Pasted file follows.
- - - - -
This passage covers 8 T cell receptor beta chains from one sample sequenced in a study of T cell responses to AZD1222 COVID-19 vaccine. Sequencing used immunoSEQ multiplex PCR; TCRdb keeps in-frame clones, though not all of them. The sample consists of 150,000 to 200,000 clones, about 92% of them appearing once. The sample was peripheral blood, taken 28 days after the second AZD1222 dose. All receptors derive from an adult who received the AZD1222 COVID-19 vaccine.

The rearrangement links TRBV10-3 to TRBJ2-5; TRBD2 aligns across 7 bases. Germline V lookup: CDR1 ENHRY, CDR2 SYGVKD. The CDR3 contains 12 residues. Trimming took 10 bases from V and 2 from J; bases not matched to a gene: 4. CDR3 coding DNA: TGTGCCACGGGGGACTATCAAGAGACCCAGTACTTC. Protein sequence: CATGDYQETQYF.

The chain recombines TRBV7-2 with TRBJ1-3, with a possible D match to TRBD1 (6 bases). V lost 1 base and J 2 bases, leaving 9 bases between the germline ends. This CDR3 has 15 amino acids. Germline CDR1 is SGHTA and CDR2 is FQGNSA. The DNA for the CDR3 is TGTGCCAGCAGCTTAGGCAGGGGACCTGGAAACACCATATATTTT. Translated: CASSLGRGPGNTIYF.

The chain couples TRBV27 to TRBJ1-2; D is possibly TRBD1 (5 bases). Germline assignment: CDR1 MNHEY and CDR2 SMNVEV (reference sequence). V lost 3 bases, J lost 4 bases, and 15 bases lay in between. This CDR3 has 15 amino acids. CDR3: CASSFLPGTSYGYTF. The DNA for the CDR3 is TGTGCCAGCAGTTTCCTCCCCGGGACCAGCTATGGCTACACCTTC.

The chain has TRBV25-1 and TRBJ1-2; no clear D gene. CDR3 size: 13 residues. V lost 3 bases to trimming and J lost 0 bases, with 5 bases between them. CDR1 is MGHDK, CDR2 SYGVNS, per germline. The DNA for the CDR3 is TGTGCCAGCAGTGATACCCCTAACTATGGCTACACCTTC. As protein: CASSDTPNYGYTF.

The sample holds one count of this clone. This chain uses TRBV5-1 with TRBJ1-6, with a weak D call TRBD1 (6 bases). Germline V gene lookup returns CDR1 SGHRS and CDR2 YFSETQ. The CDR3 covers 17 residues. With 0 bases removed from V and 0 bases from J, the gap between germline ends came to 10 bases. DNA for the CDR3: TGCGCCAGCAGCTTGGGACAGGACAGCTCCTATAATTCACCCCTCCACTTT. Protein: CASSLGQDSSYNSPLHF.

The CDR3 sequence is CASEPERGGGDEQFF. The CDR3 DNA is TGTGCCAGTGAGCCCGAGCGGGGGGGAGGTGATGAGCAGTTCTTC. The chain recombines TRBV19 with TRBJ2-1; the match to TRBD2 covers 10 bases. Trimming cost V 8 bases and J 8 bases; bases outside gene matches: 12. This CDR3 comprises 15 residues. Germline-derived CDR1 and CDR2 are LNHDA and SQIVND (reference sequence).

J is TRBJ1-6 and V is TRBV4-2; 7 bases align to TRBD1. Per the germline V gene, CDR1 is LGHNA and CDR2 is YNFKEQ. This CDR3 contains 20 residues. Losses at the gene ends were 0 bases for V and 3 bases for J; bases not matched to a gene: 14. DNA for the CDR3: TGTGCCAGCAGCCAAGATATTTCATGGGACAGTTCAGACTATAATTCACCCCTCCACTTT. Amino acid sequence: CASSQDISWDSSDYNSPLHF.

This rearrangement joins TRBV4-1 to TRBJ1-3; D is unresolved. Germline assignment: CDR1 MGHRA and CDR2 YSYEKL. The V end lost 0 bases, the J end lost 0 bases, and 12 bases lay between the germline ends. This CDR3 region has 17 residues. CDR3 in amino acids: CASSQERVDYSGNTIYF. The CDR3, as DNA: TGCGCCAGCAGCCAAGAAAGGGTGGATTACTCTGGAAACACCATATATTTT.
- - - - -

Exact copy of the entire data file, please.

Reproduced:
This passage covers 8 T cell receptor beta chains from one sample sequenced in a study of T cell responses to AZD1222 COVID-19 vaccine. Sequencing used immunoSEQ multiplex PCR; TCRdb keeps in-frame clones, though not all of them. The sample consists of 150,000 to 200,000 clones, about 92% of them appearing once. The sample was peripheral blood, taken 28 days after the second AZD1222 dose. All receptors derive from an adult who received the AZD1222 COVID-19 vaccine.

The rearrangement links TRBV10-3 to TRBJ2-5; TRBD2 aligns across 7 bases. Germline V lookup: CDR1 ENHRY, CDR2 SYGVKD. The CDR3 contains 12 residues. Trimming took 10 bases from V and 2 from J; bases not matched to a gene: 4. CDR3 coding DNA: TGTGCCACGGGGGACTATCAAGAGACCCAGTACTTC. Protein sequence: CATGDYQETQYF.

The chain recombines TRBV7-2 with TRBJ1-3, with a possible D match to TRBD1 (6 bases). V lost 1 base and J 2 bases, leaving 9 bases between the germline ends. This CDR3 has 15 amino acids. Germline CDR1 is SGHTA and CDR2 is FQGNSA. The DNA for the CDR3 is TGTGCCAGCAGCTTAGGCAGGGGACCTGGAAACACCATATATTTT. Translated: CASSLGRGPGNTIYF.

The chain couples TRBV27 to TRBJ1-2; D is possibly TRBD1 (5 bases). Germline assignment: CDR1 MNHEY and CDR2 SMNVEV (reference sequence). V lost 3 bases, J lost 4 bases, and 15 bases lay in between. This CDR3 has 15 amino acids. CDR3: CASSFLPGTSYGYTF. The DNA for the CDR3 is TGTGCCAGCAGTTTCCTCCCCGGGACCAGCTATGGCTACACCTTC.

The chain has TRBV25-1 and TRBJ1-2; no clear D gene. CDR3 size: 13 residues. V lost 3 bases to trimming and J lost 0 bases, with 5 bases between them. CDR1 is MGHDK, CDR2 SYGVNS, per germline. The DNA for the CDR3 is TGTGCCAGCAGTGATACCCCTAACTATGGCTACACCTTC. As protein: CASSDTPNYGYTF.

The sample holds one count of this clone. This chain uses TRBV5-1 with TRBJ1-6, with a weak D call TRBD1 (6 bases). Germline V gene lookup returns CDR1 SGHRS and CDR2 YFSETQ. The CDR3 covers 17 residues. With 0 bases removed from V and 0 bases from J, the gap between germline ends came to 10 bases. DNA for the CDR3: TGCGCCAGCAGCTTGGGACAGGACAGCTCCTATAATTCACCCCTCCACTTT. Protein: CASSLGQDSSYNSPLHF.

The CDR3 sequence is CASEPERGGGDEQFF. The CDR3 DNA is TGTGCCAGTGAGCCCGAGCGGGGGGGAGGTGATGAGCAGTTCTTC. The chain recombines TRBV19 with TRBJ2-1; the match to TRBD2 covers 10 bases. Trimming cost V 8 bases and J 8 bases; bases outside gene matches: 12. This CDR3 comprises 15 residues. Germline-derived CDR1 and CDR2 are LNHDA and SQIVND (reference sequence).

J is TRBJ1-6 and V is TRBV4-2; 7 bases align to TRBD1. Per the germline V gene, CDR1 is LGHNA and CDR2 is YNFKEQ. This CDR3 contains 20 residues. Losses at the gene ends were 0 bases for V and 3 bases for J; bases not matched to a gene: 14. DNA for the CDR3: TGTGCCAGCAGCCAAGATATTTCATGGGACAGTTCAGACTATAATTCACCCCTCCACTTT. Amino acid sequence: CASSQDISWDSSDYNSPLHF.

This rearrangement joins TRBV4-1 to TRBJ1-3; D is unresolved. Germline assignment: CDR1 MGHRA and CDR2 YSYEKL. The V end lost 0 bases, the J end lost 0 bases, and 12 bases lay between the germline ends. This CDR3 region has 17 residues. CDR3 in amino acids: CASSQERVDYSGNTIYF. The CDR3, as DNA: TGCGCCAGCAGCCAAGAAAGGGTGGATTACTCTGGAAACACCATATATTTT.